Theatre Review: ‘The Book of Will’ at Theatrical Outfit

Photos by Greg Mooney

“He was not of an age, but for all time.”

These are probably the most famous words of praise ever uttered about William Shakespeare; they were penned by Ben Jonson, Shakespeare’s friend and fellow writer, in the Preface to the First Folio.

Can you imagine a world without the timeless words, characters, and ideas of Shakespeare? It could have happened. Playwright Lauren Gunderson, Decatur-born, San Francisco based, now enjoying true national prominence, could imagine it; and she has written a beautiful, charming play called “The Book of Will,” now running at Theatrical Outfit through Sept. 9. It is must-see viewing for all true theatre lovers.

I didn’t think lightning could strike so quickly at the same theatre. You see, last December Ms. Gunderson and Margot Melon and a perfect cast delighted Atlanta audiences with “Miss Bennet: Christmas at Pemberley.” (It was so good the Outfit is doing it again this Christmas: Hooray!)

Back to the Bard: One always winds up there anyway, right? In “The Book of Will,” we are concentrating on the years between Shakespeare’s death (1616) and the publication of the First Folio (1623), the published compilation of the immortal plays.

Shakespeare’s surviving friends and colleages are distressed that the great works could be either lost to posterity, poorly imitated and stolen, or authorship claimed by imposters: all sorts of unspeakable horrors.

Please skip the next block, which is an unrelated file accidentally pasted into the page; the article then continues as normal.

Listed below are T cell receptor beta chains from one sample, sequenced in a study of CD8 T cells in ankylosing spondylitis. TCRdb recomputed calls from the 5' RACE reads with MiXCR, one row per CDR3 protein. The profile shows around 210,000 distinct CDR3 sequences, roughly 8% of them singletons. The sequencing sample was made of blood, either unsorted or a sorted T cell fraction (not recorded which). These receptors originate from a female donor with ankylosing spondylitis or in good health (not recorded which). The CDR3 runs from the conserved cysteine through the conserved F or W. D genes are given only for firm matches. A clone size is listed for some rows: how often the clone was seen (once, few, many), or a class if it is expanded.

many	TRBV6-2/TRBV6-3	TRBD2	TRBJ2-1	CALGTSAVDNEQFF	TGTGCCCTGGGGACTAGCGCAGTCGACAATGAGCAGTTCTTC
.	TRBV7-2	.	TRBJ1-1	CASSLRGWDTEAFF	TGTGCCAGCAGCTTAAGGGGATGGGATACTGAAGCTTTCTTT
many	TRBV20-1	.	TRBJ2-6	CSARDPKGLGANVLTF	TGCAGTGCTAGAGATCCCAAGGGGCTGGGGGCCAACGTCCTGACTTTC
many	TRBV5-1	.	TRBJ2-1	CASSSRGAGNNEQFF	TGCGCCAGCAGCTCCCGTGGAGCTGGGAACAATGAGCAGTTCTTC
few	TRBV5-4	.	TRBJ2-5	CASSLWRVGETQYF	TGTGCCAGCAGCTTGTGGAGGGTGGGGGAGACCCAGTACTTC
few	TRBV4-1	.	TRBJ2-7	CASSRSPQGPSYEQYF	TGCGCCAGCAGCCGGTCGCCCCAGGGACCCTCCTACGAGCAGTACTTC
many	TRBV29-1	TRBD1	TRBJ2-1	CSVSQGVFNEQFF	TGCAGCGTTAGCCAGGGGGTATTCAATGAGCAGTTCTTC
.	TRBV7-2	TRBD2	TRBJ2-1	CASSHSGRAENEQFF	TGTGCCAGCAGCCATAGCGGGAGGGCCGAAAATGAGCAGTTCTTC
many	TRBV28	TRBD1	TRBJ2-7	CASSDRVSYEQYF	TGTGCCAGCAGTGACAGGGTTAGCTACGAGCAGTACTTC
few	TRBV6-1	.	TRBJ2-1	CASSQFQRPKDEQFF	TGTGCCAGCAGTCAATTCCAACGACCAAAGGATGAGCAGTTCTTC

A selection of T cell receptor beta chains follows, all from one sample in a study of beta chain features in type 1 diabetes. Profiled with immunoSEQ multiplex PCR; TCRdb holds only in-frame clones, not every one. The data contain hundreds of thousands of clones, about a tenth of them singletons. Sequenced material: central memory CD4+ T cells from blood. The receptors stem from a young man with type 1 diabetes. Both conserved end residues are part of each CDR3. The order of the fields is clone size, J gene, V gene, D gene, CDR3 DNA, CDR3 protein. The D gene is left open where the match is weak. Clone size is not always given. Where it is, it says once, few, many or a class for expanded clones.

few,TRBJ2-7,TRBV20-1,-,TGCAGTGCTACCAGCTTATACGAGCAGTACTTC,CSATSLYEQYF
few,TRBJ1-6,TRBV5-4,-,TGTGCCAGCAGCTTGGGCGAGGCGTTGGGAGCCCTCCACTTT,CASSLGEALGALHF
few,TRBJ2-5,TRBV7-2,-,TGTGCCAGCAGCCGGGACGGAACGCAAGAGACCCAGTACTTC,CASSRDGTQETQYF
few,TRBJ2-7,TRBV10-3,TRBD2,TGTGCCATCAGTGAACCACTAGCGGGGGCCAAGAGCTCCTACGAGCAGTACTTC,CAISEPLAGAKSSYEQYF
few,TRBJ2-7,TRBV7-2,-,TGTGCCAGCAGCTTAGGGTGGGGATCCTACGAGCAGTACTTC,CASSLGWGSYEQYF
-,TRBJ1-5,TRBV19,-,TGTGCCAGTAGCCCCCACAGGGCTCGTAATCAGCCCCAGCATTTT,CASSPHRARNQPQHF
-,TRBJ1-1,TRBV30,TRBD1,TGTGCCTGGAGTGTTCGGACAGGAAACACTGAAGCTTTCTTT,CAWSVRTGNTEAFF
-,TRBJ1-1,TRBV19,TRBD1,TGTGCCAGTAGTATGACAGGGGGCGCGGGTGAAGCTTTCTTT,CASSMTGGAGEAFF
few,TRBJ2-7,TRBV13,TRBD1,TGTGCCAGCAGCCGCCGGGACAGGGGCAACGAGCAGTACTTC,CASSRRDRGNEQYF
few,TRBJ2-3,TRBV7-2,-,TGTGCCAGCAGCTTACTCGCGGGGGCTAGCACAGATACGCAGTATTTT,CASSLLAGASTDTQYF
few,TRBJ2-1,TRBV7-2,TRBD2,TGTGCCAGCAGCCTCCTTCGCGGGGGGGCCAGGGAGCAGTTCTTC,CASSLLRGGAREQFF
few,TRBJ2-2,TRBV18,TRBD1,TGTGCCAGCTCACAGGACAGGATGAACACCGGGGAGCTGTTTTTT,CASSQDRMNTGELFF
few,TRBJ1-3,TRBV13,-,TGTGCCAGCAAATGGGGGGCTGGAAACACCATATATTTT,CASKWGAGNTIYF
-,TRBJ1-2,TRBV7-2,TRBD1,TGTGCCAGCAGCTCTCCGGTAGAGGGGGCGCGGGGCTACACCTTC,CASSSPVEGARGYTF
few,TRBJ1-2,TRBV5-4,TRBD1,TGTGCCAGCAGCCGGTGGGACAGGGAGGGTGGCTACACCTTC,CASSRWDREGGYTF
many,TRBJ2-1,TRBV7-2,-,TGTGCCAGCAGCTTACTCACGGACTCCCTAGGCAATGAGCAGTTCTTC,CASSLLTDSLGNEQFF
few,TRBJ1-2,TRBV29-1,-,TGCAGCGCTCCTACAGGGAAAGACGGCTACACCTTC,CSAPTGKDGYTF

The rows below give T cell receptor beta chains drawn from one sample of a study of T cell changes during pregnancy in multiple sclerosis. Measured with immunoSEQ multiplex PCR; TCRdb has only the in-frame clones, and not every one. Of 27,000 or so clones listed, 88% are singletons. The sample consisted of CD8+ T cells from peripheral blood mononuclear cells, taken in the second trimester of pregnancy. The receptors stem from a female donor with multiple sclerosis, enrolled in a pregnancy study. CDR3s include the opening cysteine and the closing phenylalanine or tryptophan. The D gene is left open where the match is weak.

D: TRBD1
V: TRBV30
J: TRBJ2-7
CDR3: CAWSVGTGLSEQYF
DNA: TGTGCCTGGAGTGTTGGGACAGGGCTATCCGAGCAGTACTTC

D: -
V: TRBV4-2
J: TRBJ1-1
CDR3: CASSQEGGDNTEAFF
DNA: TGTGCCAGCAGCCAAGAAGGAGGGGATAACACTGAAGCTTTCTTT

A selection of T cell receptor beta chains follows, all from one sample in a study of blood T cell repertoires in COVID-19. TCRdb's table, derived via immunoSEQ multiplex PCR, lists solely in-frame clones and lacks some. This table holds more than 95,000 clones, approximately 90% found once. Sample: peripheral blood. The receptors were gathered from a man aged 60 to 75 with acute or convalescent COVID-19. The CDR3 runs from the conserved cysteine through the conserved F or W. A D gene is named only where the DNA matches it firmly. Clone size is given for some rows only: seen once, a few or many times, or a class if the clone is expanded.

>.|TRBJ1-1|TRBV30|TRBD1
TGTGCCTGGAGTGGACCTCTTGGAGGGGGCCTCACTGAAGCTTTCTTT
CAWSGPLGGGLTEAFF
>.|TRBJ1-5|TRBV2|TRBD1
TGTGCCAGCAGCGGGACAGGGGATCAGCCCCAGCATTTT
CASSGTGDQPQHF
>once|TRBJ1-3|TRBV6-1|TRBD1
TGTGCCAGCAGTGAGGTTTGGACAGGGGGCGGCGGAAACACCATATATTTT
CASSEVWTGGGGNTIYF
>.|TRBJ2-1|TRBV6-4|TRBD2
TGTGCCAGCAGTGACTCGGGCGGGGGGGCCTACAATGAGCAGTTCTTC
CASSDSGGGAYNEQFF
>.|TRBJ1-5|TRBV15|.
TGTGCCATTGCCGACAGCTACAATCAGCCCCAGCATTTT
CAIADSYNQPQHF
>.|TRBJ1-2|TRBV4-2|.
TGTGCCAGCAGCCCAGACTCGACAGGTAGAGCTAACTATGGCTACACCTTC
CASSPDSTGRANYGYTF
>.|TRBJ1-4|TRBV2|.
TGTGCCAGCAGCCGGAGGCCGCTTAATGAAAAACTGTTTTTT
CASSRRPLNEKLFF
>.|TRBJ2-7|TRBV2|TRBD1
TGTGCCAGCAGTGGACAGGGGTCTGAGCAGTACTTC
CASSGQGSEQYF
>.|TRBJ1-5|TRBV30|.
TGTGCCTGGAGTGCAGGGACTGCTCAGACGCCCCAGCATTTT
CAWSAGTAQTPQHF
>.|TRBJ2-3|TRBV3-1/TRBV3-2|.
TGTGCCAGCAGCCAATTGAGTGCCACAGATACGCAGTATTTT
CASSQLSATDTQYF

So to me, “The Book of Will” is a story of love and loyality and tenacity on the part of true friends and admirers; and it’s also a paean to the magic of theatre.

It is lovingly directed by David Crowe, one of my favorite Atlanta directors (“The Elephant Man,” “Silent Sky,” “Venus in Fur,” “Equus,” to name a few), and he has assembled a superb cast to tell the story.

Shakespeare’s colleagues John Heminges (Tom Key) and Henry Condell (Doyle Rennolds) were actors in the King’s Company, along with Richard Burbage (Jeff McKerley), and they are determined that their late friend’s Will’s work be saved—properly. They are aided by the somewhat prickly father-son publishing team of William and Isaac Jaggard (Mr. McKerley again and Kyle Brumley). Incidentally, we’re very glad to have the talented Mr. Brumley back on the boards in Atlanta, after performing for three years with the Cincinnati Shakespeare Company.

Elisa Carlson, Suehyla El-Attar, and Eliana Marianes—all playing duel roles—are marvelous, as is this cast, completed by Ryan Vo, Paul Hester, and the brilliant William S. Murphey as Ben Jonson, in an almost Falstaffian performance.

Set designers Isabel and Moriah Curley-Clay have outdone themselves; there are echoes of the Globe Theatre in their large, two-story, beautiful set. Emmie Tuttle’s costumes are gorgeous; Dan Bauman’s sound is important and just right.

The real star of the show does not make an appearance; but it is, of course, Shakespeare himself. Ms. Gunderson knows that, and she’s created suspense instead of outright conflict and makes it work. You can’t stop saying: “What if? What if?” Will’s friends knew they were doing something important, but they didn’t know it was THAT important. We do. Shakespearean scholar Harold Bloom says Shakespeare did not only invent the English language; he created human nature, as we know it. Chew on that awhile.

And then hie you to church; I mean, the theatre, and see this lovely, important play.

For tickets and information, visit theatricaloutfit.org.

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